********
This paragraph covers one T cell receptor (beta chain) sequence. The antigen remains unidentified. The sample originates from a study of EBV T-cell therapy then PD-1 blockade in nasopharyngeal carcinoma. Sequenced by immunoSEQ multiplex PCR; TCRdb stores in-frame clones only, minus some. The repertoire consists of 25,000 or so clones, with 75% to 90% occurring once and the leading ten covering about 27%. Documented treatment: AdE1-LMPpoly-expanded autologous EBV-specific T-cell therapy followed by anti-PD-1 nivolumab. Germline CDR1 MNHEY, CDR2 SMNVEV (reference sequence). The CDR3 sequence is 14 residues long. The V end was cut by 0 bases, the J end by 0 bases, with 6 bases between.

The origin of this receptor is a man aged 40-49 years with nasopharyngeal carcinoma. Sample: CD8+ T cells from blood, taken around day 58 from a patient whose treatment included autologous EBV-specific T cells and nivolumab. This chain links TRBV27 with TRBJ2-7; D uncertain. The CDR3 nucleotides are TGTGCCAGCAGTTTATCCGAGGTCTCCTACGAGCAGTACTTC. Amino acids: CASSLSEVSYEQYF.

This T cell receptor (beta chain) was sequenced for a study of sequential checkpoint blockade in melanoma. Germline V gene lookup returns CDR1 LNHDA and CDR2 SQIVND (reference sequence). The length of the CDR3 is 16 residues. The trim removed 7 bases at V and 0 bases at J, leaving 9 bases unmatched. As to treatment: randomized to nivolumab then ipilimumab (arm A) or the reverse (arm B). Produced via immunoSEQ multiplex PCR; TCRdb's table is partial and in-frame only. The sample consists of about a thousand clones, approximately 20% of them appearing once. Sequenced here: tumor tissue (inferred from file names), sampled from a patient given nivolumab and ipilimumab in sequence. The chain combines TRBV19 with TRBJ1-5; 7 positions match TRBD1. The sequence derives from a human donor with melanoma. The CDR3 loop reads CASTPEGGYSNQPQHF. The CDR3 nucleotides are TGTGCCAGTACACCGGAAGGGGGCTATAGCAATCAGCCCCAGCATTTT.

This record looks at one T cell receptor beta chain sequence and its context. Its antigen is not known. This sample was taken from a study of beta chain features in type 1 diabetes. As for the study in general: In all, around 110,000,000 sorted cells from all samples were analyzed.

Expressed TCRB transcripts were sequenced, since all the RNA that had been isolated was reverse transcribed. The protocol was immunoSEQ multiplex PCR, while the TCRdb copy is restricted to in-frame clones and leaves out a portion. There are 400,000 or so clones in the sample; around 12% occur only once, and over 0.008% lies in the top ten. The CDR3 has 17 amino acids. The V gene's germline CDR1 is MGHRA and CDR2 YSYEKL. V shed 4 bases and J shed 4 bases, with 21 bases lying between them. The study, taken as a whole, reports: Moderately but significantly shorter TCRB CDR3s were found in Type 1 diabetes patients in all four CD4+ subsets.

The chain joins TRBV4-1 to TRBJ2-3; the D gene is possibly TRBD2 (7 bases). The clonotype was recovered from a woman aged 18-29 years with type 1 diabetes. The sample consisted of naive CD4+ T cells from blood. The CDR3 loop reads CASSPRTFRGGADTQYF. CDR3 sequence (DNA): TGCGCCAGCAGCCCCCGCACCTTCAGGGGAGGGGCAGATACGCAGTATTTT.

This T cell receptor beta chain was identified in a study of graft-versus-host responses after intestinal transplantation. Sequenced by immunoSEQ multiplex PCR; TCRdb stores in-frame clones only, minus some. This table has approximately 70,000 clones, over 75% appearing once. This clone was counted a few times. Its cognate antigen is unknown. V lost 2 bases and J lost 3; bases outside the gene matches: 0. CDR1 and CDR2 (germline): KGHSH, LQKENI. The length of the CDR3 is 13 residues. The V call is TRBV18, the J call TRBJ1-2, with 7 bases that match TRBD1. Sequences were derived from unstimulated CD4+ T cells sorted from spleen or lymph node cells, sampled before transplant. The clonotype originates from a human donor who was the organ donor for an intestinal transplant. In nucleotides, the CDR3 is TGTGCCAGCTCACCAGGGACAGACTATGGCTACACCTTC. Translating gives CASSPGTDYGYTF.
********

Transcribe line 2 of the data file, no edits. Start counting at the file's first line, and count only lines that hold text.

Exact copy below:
The origin of this receptor is a man aged 40-49 years with nasopharyngeal carcinoma. Sample: CD8+ T cells from blood, taken around day 58 from a patient whose treatment included autologous EBV-specific T cells and nivolumab. This chain links TRBV27 with TRBJ2-7; D uncertain. The CDR3 nucleotides are TGTGCCAGCAGTTTATCCGAGGTCTCCTACGAGCAGTACTTC. Amino acids: CASSLSEVSYEQYF.